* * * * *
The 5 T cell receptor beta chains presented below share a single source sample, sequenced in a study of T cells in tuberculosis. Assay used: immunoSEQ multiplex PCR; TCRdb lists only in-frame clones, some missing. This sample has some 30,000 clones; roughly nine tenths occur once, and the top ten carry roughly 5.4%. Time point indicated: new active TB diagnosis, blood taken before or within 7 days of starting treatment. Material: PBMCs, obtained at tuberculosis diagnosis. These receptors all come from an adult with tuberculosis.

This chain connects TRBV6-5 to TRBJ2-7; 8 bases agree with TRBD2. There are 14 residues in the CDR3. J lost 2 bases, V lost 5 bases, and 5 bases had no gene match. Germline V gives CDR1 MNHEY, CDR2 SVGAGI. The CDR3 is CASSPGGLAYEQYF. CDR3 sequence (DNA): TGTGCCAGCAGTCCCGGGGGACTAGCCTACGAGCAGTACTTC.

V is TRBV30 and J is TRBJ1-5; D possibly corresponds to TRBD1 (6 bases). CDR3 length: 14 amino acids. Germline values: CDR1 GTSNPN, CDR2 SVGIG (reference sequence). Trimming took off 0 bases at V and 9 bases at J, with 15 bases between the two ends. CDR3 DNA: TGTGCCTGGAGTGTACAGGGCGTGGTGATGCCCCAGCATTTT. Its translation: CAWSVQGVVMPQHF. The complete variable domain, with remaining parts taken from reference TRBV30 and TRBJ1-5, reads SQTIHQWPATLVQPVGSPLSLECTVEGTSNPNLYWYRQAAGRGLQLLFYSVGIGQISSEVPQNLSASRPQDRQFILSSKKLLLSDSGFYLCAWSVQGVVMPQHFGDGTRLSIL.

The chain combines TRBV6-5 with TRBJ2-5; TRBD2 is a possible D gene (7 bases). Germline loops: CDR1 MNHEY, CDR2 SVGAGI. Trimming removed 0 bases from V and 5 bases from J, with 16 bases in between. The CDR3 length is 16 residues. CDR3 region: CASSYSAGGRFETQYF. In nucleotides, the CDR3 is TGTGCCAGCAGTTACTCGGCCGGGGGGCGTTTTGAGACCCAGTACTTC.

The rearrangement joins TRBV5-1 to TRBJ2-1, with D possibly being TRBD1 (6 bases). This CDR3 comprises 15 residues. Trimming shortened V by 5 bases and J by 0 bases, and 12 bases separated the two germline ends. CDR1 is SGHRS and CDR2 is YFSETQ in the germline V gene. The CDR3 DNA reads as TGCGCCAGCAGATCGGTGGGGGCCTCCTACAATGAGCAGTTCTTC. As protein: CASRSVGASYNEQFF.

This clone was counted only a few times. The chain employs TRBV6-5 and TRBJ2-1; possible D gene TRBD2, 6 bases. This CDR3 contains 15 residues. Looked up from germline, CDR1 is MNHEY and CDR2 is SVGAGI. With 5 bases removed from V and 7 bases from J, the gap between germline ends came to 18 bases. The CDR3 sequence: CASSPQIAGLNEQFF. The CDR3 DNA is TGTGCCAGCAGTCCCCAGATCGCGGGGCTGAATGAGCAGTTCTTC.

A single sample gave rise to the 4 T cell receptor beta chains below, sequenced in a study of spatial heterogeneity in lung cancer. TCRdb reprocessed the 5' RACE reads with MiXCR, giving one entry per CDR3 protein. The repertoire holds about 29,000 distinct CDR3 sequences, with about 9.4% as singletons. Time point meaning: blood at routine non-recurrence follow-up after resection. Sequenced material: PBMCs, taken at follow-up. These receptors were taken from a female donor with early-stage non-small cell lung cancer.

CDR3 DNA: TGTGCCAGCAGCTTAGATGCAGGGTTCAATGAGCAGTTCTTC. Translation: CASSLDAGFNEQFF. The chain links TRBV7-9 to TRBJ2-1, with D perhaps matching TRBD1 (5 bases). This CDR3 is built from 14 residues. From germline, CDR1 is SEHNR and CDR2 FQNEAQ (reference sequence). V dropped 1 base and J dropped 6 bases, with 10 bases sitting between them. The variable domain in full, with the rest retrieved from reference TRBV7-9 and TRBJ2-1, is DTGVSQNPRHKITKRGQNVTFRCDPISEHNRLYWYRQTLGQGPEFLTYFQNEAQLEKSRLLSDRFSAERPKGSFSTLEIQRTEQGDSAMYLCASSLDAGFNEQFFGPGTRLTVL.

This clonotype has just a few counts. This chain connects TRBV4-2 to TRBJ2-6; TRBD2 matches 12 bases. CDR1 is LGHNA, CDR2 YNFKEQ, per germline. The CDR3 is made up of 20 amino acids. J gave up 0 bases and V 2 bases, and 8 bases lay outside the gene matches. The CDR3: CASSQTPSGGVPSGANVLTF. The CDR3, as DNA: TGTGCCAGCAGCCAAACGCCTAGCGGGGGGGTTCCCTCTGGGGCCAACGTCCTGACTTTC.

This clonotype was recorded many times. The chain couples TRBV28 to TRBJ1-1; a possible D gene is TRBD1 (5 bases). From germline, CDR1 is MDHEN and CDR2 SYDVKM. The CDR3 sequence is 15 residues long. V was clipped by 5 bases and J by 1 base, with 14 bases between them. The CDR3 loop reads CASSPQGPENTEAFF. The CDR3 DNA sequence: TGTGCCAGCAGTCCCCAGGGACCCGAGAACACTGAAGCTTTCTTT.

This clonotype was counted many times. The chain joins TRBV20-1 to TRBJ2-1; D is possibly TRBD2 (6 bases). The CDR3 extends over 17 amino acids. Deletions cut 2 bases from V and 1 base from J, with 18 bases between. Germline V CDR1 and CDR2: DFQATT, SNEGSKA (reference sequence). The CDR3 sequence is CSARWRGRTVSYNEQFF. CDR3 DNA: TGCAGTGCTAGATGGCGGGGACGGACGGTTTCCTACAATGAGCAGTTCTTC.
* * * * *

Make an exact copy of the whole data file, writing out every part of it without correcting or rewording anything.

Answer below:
The 5 T cell receptor beta chains presented below share a single source sample, sequenced in a study of T cells in tuberculosis. Assay used: immunoSEQ multiplex PCR; TCRdb lists only in-frame clones, some missing. This sample has some 30,000 clones; roughly nine tenths occur once, and the top ten carry roughly 5.4%. Time point indicated: new active TB diagnosis, blood taken before or within 7 days of starting treatment. Material: PBMCs, obtained at tuberculosis diagnosis. These receptors all come from an adult with tuberculosis.

This chain connects TRBV6-5 to TRBJ2-7; 8 bases agree with TRBD2. There are 14 residues in the CDR3. J lost 2 bases, V lost 5 bases, and 5 bases had no gene match. Germline V gives CDR1 MNHEY, CDR2 SVGAGI. The CDR3 is CASSPGGLAYEQYF. CDR3 sequence (DNA): TGTGCCAGCAGTCCCGGGGGACTAGCCTACGAGCAGTACTTC.

V is TRBV30 and J is TRBJ1-5; D possibly corresponds to TRBD1 (6 bases). CDR3 length: 14 amino acids. Germline values: CDR1 GTSNPN, CDR2 SVGIG (reference sequence). Trimming took off 0 bases at V and 9 bases at J, with 15 bases between the two ends. CDR3 DNA: TGTGCCTGGAGTGTACAGGGCGTGGTGATGCCCCAGCATTTT. Its translation: CAWSVQGVVMPQHF. The complete variable domain, with remaining parts taken from reference TRBV30 and TRBJ1-5, reads SQTIHQWPATLVQPVGSPLSLECTVEGTSNPNLYWYRQAAGRGLQLLFYSVGIGQISSEVPQNLSASRPQDRQFILSSKKLLLSDSGFYLCAWSVQGVVMPQHFGDGTRLSIL.

The chain combines TRBV6-5 with TRBJ2-5; TRBD2 is a possible D gene (7 bases). Germline loops: CDR1 MNHEY, CDR2 SVGAGI. Trimming removed 0 bases from V and 5 bases from J, with 16 bases in between. The CDR3 length is 16 residues. CDR3 region: CASSYSAGGRFETQYF. In nucleotides, the CDR3 is TGTGCCAGCAGTTACTCGGCCGGGGGGCGTTTTGAGACCCAGTACTTC.

The rearrangement joins TRBV5-1 to TRBJ2-1, with D possibly being TRBD1 (6 bases). This CDR3 comprises 15 residues. Trimming shortened V by 5 bases and J by 0 bases, and 12 bases separated the two germline ends. CDR1 is SGHRS and CDR2 is YFSETQ in the germline V gene. The CDR3 DNA reads as TGCGCCAGCAGATCGGTGGGGGCCTCCTACAATGAGCAGTTCTTC. As protein: CASRSVGASYNEQFF.

This clone was counted only a few times. The chain employs TRBV6-5 and TRBJ2-1; possible D gene TRBD2, 6 bases. This CDR3 contains 15 residues. Looked up from germline, CDR1 is MNHEY and CDR2 is SVGAGI. With 5 bases removed from V and 7 bases from J, the gap between germline ends came to 18 bases. The CDR3 sequence: CASSPQIAGLNEQFF. The CDR3 DNA is TGTGCCAGCAGTCCCCAGATCGCGGGGCTGAATGAGCAGTTCTTC.

A single sample gave rise to the 4 T cell receptor beta chains below, sequenced in a study of spatial heterogeneity in lung cancer. TCRdb reprocessed the 5' RACE reads with MiXCR, giving one entry per CDR3 protein. The repertoire holds about 29,000 distinct CDR3 sequences, with about 9.4% as singletons. Time point meaning: blood at routine non-recurrence follow-up after resection. Sequenced material: PBMCs, taken at follow-up. These receptors were taken from a female donor with early-stage non-small cell lung cancer.

CDR3 DNA: TGTGCCAGCAGCTTAGATGCAGGGTTCAATGAGCAGTTCTTC. Translation: CASSLDAGFNEQFF. The chain links TRBV7-9 to TRBJ2-1, with D perhaps matching TRBD1 (5 bases). This CDR3 is built from 14 residues. From germline, CDR1 is SEHNR and CDR2 FQNEAQ (reference sequence). V dropped 1 base and J dropped 6 bases, with 10 bases sitting between them. The variable domain in full, with the rest retrieved from reference TRBV7-9 and TRBJ2-1, is DTGVSQNPRHKITKRGQNVTFRCDPISEHNRLYWYRQTLGQGPEFLTYFQNEAQLEKSRLLSDRFSAERPKGSFSTLEIQRTEQGDSAMYLCASSLDAGFNEQFFGPGTRLTVL.

This clonotype has just a few counts. This chain connects TRBV4-2 to TRBJ2-6; TRBD2 matches 12 bases. CDR1 is LGHNA, CDR2 YNFKEQ, per germline. The CDR3 is made up of 20 amino acids. J gave up 0 bases and V 2 bases, and 8 bases lay outside the gene matches. The CDR3: CASSQTPSGGVPSGANVLTF. The CDR3, as DNA: TGTGCCAGCAGCCAAACGCCTAGCGGGGGGGTTCCCTCTGGGGCCAACGTCCTGACTTTC.

This clonotype was recorded many times. The chain couples TRBV28 to TRBJ1-1; a possible D gene is TRBD1 (5 bases). From germline, CDR1 is MDHEN and CDR2 SYDVKM. The CDR3 sequence is 15 residues long. V was clipped by 5 bases and J by 1 base, with 14 bases between them. The CDR3 loop reads CASSPQGPENTEAFF. The CDR3 DNA sequence: TGTGCCAGCAGTCCCCAGGGACCCGAGAACACTGAAGCTTTCTTT.

This clonotype was counted many times. The chain joins TRBV20-1 to TRBJ2-1; D is possibly TRBD2 (6 bases). The CDR3 extends over 17 amino acids. Deletions cut 2 bases from V and 1 base from J, with 18 bases between. Germline V CDR1 and CDR2: DFQATT, SNEGSKA (reference sequence). The CDR3 sequence is CSARWRGRTVSYNEQFF. CDR3 DNA: TGCAGTGCTAGATGGCGGGGACGGACGGTTTCCTACAATGAGCAGTTCTTC.